Licensed in D.C., California, Minnesota
Decoding laws and designing new legal tools and legal frameworks at intersections with communities for fair ownership and benefit-sharing
Pacyinz’ work as a lifelong social justice professional has spanned several sectors and places. At this point of her career, she is an intersectional expert always learning new things and seeking to establish a new practice as a coop attorney. She comes from the perspectives of a French-born, Minnesotan-grown, Hmong/Asian/Southeast Asian American legal professional and poet. She has worked as a legal aid housing staff attorney, an Asian women’s shelter co-founder and executive director, a state agency fair housing and affordable housing policy staff, a family foundation grantmaking team member, a managing director for an environmental public law firm, an in-house counsel for a community-based health clinic, an executive director for a pro bono network focusing on global public interest intellectual property, a French tutor for kids, a poet, and a consultant. She has worked with poor people, refugees, immigrants, battered women, black neighborhoods, Native American reservations, rural farmers, medical professionals, legal professionals, international scientists, Inuit entrepreneurs, Caribbean entrepreneurs, elementary kids, cooperative stakeholders and their communities. As this point of her career, she has many lenses and many tools to problem-solve almost anything.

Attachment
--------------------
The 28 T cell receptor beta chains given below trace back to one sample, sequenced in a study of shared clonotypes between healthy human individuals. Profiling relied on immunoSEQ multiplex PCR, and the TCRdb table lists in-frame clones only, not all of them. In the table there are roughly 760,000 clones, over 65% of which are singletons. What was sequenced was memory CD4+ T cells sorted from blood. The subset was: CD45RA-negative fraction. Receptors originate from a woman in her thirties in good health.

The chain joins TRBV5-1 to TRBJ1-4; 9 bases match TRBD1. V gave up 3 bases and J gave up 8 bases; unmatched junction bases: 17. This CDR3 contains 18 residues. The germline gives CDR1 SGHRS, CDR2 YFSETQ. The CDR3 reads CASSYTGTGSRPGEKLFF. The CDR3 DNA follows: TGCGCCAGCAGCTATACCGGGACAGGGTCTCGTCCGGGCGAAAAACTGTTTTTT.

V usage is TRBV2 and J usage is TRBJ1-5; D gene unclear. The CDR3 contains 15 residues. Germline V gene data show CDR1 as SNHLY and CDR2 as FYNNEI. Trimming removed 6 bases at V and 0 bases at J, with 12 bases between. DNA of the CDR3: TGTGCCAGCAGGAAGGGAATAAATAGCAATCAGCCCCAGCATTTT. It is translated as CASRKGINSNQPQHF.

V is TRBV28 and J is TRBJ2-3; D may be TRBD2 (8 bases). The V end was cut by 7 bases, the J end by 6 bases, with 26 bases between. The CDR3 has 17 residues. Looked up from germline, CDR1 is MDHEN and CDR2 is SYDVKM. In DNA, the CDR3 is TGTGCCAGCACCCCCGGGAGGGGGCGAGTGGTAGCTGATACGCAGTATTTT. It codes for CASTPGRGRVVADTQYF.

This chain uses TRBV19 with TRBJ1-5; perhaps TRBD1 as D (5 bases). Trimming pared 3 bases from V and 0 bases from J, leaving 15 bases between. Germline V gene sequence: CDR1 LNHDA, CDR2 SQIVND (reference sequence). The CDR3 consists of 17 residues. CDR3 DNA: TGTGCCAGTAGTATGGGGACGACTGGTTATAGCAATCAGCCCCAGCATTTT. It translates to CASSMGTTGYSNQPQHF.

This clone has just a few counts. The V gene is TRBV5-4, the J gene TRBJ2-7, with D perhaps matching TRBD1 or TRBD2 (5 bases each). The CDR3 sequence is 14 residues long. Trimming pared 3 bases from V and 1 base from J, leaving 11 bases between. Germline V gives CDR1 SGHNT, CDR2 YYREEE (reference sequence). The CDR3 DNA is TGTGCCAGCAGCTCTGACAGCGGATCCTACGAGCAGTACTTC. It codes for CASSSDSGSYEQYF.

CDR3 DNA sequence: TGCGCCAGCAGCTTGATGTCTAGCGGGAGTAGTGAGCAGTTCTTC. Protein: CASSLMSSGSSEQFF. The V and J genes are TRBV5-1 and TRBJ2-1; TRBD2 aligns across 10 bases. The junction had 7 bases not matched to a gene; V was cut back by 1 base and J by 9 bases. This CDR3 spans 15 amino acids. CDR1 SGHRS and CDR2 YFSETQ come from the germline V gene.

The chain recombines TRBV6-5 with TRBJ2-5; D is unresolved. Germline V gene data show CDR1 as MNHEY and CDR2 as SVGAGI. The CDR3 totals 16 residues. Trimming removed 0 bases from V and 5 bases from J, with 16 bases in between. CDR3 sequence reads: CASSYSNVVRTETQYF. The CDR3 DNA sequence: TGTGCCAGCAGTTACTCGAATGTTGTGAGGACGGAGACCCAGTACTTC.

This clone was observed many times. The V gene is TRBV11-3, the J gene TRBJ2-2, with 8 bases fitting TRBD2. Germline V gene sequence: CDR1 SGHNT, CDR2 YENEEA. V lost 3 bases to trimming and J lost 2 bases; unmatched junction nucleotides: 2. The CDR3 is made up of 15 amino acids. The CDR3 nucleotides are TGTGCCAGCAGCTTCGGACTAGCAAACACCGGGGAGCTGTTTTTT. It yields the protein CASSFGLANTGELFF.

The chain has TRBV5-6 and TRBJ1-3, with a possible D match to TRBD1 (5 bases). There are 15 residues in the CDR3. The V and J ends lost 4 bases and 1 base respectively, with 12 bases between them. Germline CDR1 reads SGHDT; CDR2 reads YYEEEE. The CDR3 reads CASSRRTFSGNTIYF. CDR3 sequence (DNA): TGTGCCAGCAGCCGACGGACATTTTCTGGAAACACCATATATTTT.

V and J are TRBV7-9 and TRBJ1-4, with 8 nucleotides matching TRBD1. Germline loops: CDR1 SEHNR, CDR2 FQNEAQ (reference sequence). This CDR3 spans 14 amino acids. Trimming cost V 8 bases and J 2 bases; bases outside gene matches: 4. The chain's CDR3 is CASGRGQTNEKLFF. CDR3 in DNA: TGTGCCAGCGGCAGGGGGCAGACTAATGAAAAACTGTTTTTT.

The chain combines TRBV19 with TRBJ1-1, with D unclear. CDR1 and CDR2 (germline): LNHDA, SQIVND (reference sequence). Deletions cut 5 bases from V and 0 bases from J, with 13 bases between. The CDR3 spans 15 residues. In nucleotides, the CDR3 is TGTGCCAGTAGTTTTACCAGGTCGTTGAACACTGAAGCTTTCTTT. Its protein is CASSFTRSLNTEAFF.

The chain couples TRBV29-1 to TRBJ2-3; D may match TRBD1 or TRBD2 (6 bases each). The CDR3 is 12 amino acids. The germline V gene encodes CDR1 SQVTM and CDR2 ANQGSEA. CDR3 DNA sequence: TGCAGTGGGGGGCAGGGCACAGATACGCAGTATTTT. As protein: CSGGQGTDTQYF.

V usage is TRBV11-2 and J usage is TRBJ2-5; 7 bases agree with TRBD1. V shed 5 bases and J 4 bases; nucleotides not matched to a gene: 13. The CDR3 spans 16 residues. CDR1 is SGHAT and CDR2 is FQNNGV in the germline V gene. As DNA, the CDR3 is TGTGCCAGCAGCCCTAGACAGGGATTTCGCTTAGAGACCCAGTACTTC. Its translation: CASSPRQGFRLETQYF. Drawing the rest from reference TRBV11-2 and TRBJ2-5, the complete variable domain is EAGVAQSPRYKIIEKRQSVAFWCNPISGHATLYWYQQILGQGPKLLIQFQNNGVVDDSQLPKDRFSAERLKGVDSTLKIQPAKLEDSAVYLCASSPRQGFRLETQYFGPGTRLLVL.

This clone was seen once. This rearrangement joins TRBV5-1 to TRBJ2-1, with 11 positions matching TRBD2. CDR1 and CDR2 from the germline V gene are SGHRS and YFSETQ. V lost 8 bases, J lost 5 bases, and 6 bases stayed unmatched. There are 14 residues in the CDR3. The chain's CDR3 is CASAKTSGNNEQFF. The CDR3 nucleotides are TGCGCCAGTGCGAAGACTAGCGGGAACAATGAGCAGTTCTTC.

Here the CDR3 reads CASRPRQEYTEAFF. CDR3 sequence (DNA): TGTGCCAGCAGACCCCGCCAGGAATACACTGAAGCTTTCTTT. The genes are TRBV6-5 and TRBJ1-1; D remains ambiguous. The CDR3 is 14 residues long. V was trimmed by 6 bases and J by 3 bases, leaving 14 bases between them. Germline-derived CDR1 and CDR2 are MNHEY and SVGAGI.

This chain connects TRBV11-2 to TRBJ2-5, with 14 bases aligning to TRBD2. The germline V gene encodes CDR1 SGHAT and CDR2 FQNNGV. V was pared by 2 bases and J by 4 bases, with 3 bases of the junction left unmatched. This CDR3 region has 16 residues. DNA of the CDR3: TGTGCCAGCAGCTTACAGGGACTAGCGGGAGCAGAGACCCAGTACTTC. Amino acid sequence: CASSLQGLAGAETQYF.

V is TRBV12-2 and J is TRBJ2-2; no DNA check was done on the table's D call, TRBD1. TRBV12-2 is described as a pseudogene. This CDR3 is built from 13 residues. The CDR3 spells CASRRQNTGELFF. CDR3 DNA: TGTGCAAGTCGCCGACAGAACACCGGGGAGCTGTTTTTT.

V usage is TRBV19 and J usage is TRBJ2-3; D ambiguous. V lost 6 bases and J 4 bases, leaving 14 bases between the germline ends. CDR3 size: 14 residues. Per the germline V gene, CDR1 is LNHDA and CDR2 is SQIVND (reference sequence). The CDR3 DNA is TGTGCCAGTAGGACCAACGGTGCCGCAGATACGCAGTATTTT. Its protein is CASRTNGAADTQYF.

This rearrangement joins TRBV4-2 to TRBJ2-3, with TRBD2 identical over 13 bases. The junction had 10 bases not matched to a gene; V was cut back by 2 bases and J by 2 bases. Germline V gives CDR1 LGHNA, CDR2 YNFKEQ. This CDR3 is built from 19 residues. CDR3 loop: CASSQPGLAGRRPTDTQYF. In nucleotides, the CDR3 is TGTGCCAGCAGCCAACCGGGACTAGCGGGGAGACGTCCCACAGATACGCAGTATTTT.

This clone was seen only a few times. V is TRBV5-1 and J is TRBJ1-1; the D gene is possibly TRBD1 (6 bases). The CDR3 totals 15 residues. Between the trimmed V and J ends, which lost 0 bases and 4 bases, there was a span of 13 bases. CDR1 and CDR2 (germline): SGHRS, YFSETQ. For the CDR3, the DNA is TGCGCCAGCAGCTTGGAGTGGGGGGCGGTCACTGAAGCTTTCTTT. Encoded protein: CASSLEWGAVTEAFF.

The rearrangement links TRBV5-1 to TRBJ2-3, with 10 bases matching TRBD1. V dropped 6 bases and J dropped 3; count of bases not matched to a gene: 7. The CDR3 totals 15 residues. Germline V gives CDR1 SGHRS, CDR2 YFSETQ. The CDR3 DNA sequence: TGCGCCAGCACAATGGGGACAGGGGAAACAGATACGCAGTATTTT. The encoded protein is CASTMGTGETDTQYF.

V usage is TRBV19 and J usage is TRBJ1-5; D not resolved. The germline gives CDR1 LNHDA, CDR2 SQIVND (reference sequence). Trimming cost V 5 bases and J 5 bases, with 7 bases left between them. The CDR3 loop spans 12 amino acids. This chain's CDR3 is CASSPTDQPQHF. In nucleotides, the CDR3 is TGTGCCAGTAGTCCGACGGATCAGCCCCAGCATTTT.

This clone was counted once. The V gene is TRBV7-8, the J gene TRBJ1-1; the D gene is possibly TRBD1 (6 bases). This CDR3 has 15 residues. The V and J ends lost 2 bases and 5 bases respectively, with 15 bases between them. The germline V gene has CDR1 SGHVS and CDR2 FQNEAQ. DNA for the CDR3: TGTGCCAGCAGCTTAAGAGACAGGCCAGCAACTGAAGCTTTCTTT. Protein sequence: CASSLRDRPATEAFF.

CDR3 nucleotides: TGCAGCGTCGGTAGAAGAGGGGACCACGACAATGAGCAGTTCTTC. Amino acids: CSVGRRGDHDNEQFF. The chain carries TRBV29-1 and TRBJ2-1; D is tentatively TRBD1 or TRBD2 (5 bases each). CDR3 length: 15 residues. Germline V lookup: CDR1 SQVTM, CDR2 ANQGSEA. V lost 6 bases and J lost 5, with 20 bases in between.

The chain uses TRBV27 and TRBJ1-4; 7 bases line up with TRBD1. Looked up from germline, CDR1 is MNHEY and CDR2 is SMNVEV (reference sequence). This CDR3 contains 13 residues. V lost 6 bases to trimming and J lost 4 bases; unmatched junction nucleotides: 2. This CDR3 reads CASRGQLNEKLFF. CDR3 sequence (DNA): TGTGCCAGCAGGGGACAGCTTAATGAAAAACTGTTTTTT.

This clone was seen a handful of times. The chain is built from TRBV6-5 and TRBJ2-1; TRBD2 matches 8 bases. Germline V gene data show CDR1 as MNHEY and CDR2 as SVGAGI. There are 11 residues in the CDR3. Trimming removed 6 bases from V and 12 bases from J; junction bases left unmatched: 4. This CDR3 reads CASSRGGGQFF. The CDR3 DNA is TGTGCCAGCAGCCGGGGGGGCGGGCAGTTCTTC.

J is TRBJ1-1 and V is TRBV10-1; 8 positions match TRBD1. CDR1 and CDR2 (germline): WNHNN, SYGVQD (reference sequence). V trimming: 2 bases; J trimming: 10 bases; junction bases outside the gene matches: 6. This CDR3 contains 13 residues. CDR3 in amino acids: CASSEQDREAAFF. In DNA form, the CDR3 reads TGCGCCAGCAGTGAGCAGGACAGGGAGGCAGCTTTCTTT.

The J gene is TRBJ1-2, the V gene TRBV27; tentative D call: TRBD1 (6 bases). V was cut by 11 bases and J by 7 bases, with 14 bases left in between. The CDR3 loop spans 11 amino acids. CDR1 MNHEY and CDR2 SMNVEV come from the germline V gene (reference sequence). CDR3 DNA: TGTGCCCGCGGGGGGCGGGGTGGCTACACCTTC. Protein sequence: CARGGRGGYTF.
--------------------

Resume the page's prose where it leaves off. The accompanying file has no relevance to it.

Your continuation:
As an emerging coop attorney, she is diving hands-on into the coop sector from various lenses. She is actively engaged with/gently nudging the DC Coop Stakeholders’ Network’s Policy Committee in its first foray into publicly testifying at DC’s budget hearings to put cooperatives on the table as resilient community development models for post-pandemic recovery. She is also exploring becoming a worker-owner legal counsel and/or legal coop member at an emerging DC-based digital labor platform for self-employed and freelancers. She plans to practice coop law in CA, MN and DC where she is barred/has a pending admission application, has community ties, and would love to be able to contribute to intersectional and cross-community racial and economic equity and solidarity.